5. Don’t presume upon a relationship for your advantage.

Paul really wanted Onesimus to stay with him, because he was in a difficult situation and Onesimus was providing valuable service to Paul. He could have rationalized, “Philemon would probably let Onesimus stay if he were aware of my situation. I’ll just keep him here.” But he didn’t want to presume on Philemon’s generosity.

It’s easy for pastors to fall into this trap. I once read of a pastor who got together for lunch with a man in his church. The time came when the man needed to get back to work, so he asked the pastor, “What did you want?” The pastor said, “I just wanted to see how you’re doing.” The man was surprised and replied, “That’s the first time any church leader has ever made an appointment with me when he didn’t want me to do something for him!”

There is a legitimate sense of meeting with someone to challenge him to a needed ministry or job in the church. The person may not be aware of the need and of how his particular gifts could fit the ministry unless you tell him. But you cross a line if you try to use people to accomplish your objectives. The proper focus is to encourage people to use their gifts for God’s purpose and glory.

6. Use tact.

Some people say, “I just say what I mean,” as if bluntness and insensitivity were virtues. They are not, to put it bluntly! While we need to be clear in communicating our desires, we should be careful to say it in a sensitive, tactful manner.

Note how Paul proceeds to build his case for Philemon to accept Onesimus. First, he begins, as we’ve seen, by stating his appreciation for Philemon’s love and faith. He moves from the general to the particular: “You’ve shown love to all the saints. Now, here is a new saint for you to love.”

Then, Paul paints this touching portrait of himself as the aged prisoner. He makes his appeal, but he doesn’t mention Onesimus by name until verse 10 (in Greek, Onesimus is the last word in the sentence). He goes on to describe the change in Onesimus (v. 11) and his own sense of loss in sending him back to Philemon (vv. 12-14). Finally, he softens the story by suggesting the overruling hand of God’s providence in the whole turn of events. He begins verse 15 with the word “perhaps.” He is saying, “Consider this perspective.” He does not say, “for this reason Onesimus ran away,” but rather, “was parted from you” (using a passive verb). He is not absolving Onesimus of blame, but neither is he magnifying his crime so as to stir up resentment in Philemon. Then, finally (v. 17), he gets around to his request, that Philemon accept Onesimus even as he would accept Paul. It’s a great lesson in diplomacy or tact!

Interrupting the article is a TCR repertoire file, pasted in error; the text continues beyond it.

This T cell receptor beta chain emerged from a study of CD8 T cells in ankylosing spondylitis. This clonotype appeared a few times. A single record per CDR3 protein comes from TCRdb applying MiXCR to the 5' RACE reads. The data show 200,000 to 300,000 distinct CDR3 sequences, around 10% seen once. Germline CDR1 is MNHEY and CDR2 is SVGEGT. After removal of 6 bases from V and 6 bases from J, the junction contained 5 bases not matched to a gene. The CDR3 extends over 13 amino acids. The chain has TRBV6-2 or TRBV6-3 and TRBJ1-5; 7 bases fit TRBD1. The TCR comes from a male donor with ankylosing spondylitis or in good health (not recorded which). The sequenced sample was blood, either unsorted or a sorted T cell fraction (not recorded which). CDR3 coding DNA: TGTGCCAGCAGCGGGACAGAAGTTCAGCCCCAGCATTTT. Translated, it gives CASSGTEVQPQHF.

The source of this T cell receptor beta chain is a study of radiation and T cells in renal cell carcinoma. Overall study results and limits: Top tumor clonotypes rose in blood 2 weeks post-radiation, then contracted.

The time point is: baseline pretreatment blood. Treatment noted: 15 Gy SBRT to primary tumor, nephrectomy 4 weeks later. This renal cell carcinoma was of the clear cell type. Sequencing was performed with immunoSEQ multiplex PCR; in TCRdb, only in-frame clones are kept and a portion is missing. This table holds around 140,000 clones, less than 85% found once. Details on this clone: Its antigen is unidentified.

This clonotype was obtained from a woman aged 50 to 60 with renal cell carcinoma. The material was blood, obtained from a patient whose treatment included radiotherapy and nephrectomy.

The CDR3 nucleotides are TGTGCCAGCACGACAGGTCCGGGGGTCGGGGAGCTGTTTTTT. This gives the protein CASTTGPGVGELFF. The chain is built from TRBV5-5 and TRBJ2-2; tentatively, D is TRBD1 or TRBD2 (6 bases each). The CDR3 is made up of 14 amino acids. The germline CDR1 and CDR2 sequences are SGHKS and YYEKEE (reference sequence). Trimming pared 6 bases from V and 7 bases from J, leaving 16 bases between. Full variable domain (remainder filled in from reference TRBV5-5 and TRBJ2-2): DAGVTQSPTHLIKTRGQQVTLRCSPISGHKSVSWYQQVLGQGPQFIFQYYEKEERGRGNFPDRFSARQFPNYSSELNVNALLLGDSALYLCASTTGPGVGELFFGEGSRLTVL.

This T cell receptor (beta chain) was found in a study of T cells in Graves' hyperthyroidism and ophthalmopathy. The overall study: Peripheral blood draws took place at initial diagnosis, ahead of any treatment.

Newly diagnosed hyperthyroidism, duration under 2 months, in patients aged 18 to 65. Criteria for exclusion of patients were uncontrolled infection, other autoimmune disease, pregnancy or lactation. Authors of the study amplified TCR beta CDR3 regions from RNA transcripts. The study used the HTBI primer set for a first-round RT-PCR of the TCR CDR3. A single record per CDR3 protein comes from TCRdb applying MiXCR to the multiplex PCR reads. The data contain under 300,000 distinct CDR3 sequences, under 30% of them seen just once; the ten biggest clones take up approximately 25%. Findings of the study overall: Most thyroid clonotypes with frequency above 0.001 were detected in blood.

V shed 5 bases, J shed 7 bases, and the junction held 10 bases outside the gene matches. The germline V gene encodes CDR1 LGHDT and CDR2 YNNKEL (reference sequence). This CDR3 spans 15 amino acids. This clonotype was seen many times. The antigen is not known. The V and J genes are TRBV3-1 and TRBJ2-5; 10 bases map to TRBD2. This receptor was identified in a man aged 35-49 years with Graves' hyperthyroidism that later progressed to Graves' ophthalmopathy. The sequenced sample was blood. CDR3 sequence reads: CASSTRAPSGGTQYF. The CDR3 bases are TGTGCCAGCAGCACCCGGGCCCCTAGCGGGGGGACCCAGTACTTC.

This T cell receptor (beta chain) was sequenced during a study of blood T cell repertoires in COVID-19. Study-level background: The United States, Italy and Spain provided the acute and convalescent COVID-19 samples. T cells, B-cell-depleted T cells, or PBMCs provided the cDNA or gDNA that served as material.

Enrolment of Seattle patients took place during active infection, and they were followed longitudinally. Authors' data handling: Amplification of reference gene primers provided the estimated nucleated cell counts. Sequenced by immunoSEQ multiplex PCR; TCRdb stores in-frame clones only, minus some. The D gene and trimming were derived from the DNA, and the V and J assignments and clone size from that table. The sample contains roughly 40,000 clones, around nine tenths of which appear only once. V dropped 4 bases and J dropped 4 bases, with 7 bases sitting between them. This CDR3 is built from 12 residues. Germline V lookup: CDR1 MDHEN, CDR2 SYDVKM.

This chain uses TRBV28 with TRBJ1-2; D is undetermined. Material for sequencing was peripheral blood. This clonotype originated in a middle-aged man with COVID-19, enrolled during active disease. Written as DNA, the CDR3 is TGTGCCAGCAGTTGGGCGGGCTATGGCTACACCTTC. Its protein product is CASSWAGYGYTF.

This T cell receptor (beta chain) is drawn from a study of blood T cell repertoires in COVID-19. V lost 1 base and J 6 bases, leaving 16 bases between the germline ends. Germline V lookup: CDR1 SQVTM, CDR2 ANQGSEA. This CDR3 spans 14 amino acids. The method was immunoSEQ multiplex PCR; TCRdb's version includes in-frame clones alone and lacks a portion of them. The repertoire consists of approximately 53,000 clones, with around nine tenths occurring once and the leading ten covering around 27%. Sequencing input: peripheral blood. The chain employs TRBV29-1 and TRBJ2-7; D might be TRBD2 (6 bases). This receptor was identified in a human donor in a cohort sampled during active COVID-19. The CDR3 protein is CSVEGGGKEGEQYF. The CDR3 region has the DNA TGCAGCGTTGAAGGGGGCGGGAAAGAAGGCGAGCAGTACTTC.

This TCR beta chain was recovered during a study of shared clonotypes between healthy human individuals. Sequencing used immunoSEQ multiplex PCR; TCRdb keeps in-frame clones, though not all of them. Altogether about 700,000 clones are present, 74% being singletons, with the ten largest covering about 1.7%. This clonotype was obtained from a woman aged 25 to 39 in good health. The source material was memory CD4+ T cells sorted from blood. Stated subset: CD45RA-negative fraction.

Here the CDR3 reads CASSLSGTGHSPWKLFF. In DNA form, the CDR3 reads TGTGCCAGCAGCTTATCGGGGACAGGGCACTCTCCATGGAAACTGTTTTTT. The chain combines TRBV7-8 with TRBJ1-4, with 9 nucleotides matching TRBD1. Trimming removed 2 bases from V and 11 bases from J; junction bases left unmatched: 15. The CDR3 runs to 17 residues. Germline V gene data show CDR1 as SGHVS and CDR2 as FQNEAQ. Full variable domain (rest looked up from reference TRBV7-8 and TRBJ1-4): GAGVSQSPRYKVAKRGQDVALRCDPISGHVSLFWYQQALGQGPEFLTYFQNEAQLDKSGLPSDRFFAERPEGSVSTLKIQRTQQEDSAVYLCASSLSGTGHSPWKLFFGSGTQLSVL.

7. Be willing to bear the cost of a relationship.

There is always a cost involved in maintaining good relationships. Somehow, we’ve gotten the unrealistic idea that if the chemistry is right, good relationships just happen spontaneously without any effort. But in all good relationships, there is a price tag.

Paul’s cost was twofold: First, he was willing to part with Onesimus in spite of his own needs. Second, he was willing to pay for any costs that Onesimus had incurred towards Philemon. Some have said, in light of Paul’s rather humorous reminder (v. 19) that Philemon owes him his very self and from the fact that Paul was poor and in prison, that he didn’t really expect to pay. But I think Paul was sincere in wanting Philemon to view Onesimus’ debt as Paul’s debt. As Onesimus’ father in the faith, he wanted to provide for his child.

Philemon also incurred some costs. He lost a slave and his labor for a while, along with whatever cash and property that Onesimus had stolen. He had to bear these costs in order to forgive Onesimus. Also, there was the cost of his reputation in town when he forgave Onesimus. Other slave owners would have criticized him for setting a dangerous precedent.

And, of course, Onesimus had to bear a cost to return to Philemon. He had to part from his dear mentor, Paul. He had to be willing to give up his freedom and perhaps work to make restitution. Godly relationships always come with a price tag!